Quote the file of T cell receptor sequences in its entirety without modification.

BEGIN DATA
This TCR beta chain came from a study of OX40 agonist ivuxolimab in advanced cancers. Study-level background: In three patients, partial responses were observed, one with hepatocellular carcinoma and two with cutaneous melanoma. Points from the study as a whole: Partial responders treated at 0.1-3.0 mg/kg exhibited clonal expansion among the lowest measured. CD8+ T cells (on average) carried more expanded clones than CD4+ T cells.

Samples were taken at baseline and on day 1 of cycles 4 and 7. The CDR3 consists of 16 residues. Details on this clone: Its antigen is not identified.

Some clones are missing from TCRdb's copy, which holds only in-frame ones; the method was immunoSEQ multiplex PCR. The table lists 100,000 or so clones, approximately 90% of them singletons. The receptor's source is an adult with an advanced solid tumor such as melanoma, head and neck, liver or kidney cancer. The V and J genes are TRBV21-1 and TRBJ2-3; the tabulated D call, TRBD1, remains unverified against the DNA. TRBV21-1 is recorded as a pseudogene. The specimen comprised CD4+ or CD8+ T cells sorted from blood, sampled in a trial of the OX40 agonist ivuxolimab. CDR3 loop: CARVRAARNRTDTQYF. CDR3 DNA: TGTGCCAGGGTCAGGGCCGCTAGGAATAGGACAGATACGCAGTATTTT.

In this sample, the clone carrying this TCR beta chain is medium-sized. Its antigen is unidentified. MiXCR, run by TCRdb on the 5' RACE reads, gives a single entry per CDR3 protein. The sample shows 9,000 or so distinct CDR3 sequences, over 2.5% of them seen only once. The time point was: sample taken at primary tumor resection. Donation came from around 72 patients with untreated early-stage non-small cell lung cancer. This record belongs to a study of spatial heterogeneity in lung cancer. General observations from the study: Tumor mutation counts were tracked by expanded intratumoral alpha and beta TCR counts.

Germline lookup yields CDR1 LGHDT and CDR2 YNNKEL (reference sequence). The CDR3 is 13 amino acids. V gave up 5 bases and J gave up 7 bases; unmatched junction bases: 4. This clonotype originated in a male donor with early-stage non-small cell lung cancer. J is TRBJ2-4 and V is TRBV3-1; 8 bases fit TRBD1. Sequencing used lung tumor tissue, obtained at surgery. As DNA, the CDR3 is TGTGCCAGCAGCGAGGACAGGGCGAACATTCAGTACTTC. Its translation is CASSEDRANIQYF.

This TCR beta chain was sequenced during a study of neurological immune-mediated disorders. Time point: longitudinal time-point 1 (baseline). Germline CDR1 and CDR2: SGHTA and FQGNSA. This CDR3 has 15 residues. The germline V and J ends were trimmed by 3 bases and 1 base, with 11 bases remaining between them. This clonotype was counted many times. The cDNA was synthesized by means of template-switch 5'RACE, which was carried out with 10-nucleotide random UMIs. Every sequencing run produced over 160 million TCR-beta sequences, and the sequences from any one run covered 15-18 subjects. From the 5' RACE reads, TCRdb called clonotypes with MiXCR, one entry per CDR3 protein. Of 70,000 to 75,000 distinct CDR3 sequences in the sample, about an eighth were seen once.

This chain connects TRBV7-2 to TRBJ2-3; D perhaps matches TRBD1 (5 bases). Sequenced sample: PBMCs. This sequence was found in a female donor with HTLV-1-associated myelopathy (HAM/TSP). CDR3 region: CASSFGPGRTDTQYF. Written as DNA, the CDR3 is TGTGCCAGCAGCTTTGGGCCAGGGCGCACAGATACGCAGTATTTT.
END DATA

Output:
This TCR beta chain came from a study of OX40 agonist ivuxolimab in advanced cancers. Study-level background: In three patients, partial responses were observed, one with hepatocellular carcinoma and two with cutaneous melanoma. Points from the study as a whole: Partial responders treated at 0.1-3.0 mg/kg exhibited clonal expansion among the lowest measured. CD8+ T cells (on average) carried more expanded clones than CD4+ T cells.

Samples were taken at baseline and on day 1 of cycles 4 and 7. The CDR3 consists of 16 residues. Details on this clone: Its antigen is not identified.

Some clones are missing from TCRdb's copy, which holds only in-frame ones; the method was immunoSEQ multiplex PCR. The table lists 100,000 or so clones, approximately 90% of them singletons. The receptor's source is an adult with an advanced solid tumor such as melanoma, head and neck, liver or kidney cancer. The V and J genes are TRBV21-1 and TRBJ2-3; the tabulated D call, TRBD1, remains unverified against the DNA. TRBV21-1 is recorded as a pseudogene. The specimen comprised CD4+ or CD8+ T cells sorted from blood, sampled in a trial of the OX40 agonist ivuxolimab. CDR3 loop: CARVRAARNRTDTQYF. CDR3 DNA: TGTGCCAGGGTCAGGGCCGCTAGGAATAGGACAGATACGCAGTATTTT.

In this sample, the clone carrying this TCR beta chain is medium-sized. Its antigen is unidentified. MiXCR, run by TCRdb on the 5' RACE reads, gives a single entry per CDR3 protein. The sample shows 9,000 or so distinct CDR3 sequences, over 2.5% of them seen only once. The time point was: sample taken at primary tumor resection. Donation came from around 72 patients with untreated early-stage non-small cell lung cancer. This record belongs to a study of spatial heterogeneity in lung cancer. General observations from the study: Tumor mutation counts were tracked by expanded intratumoral alpha and beta TCR counts.

Germline lookup yields CDR1 LGHDT and CDR2 YNNKEL (reference sequence). The CDR3 is 13 amino acids. V gave up 5 bases and J gave up 7 bases; unmatched junction bases: 4. This clonotype originated in a male donor with early-stage non-small cell lung cancer. J is TRBJ2-4 and V is TRBV3-1; 8 bases fit TRBD1. Sequencing used lung tumor tissue, obtained at surgery. As DNA, the CDR3 is TGTGCCAGCAGCGAGGACAGGGCGAACATTCAGTACTTC. Its translation is CASSEDRANIQYF.

This TCR beta chain was sequenced during a study of neurological immune-mediated disorders. Time point: longitudinal time-point 1 (baseline). Germline CDR1 and CDR2: SGHTA and FQGNSA. This CDR3 has 15 residues. The germline V and J ends were trimmed by 3 bases and 1 base, with 11 bases remaining between them. This clonotype was counted many times. The cDNA was synthesized by means of template-switch 5'RACE, which was carried out with 10-nucleotide random UMIs. Every sequencing run produced over 160 million TCR-beta sequences, and the sequences from any one run covered 15-18 subjects. From the 5' RACE reads, TCRdb called clonotypes with MiXCR, one entry per CDR3 protein. Of 70,000 to 75,000 distinct CDR3 sequences in the sample, about an eighth were seen once.

This chain connects TRBV7-2 to TRBJ2-3; D perhaps matches TRBD1 (5 bases). Sequenced sample: PBMCs. This sequence was found in a female donor with HTLV-1-associated myelopathy (HAM/TSP). CDR3 region: CASSFGPGRTDTQYF. Written as DNA, the CDR3 is TGTGCCAGCAGCTTTGGGCCAGGGCGCACAGATACGCAGTATTTT.